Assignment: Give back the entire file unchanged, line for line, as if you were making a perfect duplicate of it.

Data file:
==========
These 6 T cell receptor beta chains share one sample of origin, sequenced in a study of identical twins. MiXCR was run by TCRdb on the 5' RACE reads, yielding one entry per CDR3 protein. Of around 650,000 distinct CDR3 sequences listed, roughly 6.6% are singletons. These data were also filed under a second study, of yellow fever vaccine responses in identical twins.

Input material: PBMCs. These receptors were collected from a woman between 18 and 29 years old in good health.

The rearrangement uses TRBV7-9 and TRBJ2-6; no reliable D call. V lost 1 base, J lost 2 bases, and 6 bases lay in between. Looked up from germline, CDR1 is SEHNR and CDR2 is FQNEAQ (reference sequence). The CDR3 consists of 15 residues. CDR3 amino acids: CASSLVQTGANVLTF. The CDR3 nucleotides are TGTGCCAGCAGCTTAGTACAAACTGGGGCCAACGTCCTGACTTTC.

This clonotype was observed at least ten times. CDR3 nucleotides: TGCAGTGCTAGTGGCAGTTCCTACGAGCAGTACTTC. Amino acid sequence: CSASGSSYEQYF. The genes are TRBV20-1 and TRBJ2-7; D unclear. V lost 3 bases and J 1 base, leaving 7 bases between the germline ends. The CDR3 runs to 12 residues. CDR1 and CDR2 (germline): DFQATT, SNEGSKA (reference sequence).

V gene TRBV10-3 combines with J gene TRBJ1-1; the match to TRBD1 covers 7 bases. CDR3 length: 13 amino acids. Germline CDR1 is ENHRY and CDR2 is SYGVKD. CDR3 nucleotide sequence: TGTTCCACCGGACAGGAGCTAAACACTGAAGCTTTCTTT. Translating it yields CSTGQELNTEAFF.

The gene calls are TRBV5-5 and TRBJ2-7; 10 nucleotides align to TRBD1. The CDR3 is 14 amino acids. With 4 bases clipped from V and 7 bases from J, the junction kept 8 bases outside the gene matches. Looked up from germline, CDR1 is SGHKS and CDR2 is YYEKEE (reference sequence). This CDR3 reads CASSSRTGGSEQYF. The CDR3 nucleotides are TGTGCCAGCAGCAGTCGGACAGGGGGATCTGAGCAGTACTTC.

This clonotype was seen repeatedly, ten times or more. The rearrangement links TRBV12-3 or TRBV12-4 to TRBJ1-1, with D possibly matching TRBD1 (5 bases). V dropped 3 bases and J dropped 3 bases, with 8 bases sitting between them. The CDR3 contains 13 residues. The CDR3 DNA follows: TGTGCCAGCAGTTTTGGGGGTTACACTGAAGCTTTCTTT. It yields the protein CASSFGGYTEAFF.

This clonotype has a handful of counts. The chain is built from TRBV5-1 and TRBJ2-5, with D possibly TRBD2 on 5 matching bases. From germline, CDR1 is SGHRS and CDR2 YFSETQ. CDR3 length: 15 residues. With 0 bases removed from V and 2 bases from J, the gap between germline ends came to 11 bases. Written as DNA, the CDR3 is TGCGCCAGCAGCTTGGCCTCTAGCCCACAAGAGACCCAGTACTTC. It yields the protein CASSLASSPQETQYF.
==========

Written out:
These 6 T cell receptor beta chains share one sample of origin, sequenced in a study of identical twins. MiXCR was run by TCRdb on the 5' RACE reads, yielding one entry per CDR3 protein. Of around 650,000 distinct CDR3 sequences listed, roughly 6.6% are singletons. These data were also filed under a second study, of yellow fever vaccine responses in identical twins.

Input material: PBMCs. These receptors were collected from a woman between 18 and 29 years old in good health.

The rearrangement uses TRBV7-9 and TRBJ2-6; no reliable D call. V lost 1 base, J lost 2 bases, and 6 bases lay in between. Looked up from germline, CDR1 is SEHNR and CDR2 is FQNEAQ (reference sequence). The CDR3 consists of 15 residues. CDR3 amino acids: CASSLVQTGANVLTF. The CDR3 nucleotides are TGTGCCAGCAGCTTAGTACAAACTGGGGCCAACGTCCTGACTTTC.

This clonotype was observed at least ten times. CDR3 nucleotides: TGCAGTGCTAGTGGCAGTTCCTACGAGCAGTACTTC. Amino acid sequence: CSASGSSYEQYF. The genes are TRBV20-1 and TRBJ2-7; D unclear. V lost 3 bases and J 1 base, leaving 7 bases between the germline ends. The CDR3 runs to 12 residues. CDR1 and CDR2 (germline): DFQATT, SNEGSKA (reference sequence).

V gene TRBV10-3 combines with J gene TRBJ1-1; the match to TRBD1 covers 7 bases. CDR3 length: 13 amino acids. Germline CDR1 is ENHRY and CDR2 is SYGVKD. CDR3 nucleotide sequence: TGTTCCACCGGACAGGAGCTAAACACTGAAGCTTTCTTT. Translating it yields CSTGQELNTEAFF.

The gene calls are TRBV5-5 and TRBJ2-7; 10 nucleotides align to TRBD1. The CDR3 is 14 amino acids. With 4 bases clipped from V and 7 bases from J, the junction kept 8 bases outside the gene matches. Looked up from germline, CDR1 is SGHKS and CDR2 is YYEKEE (reference sequence). This CDR3 reads CASSSRTGGSEQYF. The CDR3 nucleotides are TGTGCCAGCAGCAGTCGGACAGGGGGATCTGAGCAGTACTTC.

This clonotype was seen repeatedly, ten times or more. The rearrangement links TRBV12-3 or TRBV12-4 to TRBJ1-1, with D possibly matching TRBD1 (5 bases). V dropped 3 bases and J dropped 3 bases, with 8 bases sitting between them. The CDR3 contains 13 residues. The CDR3 DNA follows: TGTGCCAGCAGTTTTGGGGGTTACACTGAAGCTTTCTTT. It yields the protein CASSFGGYTEAFF.

This clonotype has a handful of counts. The chain is built from TRBV5-1 and TRBJ2-5, with D possibly TRBD2 on 5 matching bases. From germline, CDR1 is SGHRS and CDR2 YFSETQ. CDR3 length: 15 residues. With 0 bases removed from V and 2 bases from J, the gap between germline ends came to 11 bases. Written as DNA, the CDR3 is TGCGCCAGCAGCTTGGCCTCTAGCCCACAAGAGACCCAGTACTTC. It yields the protein CASSLASSPQETQYF.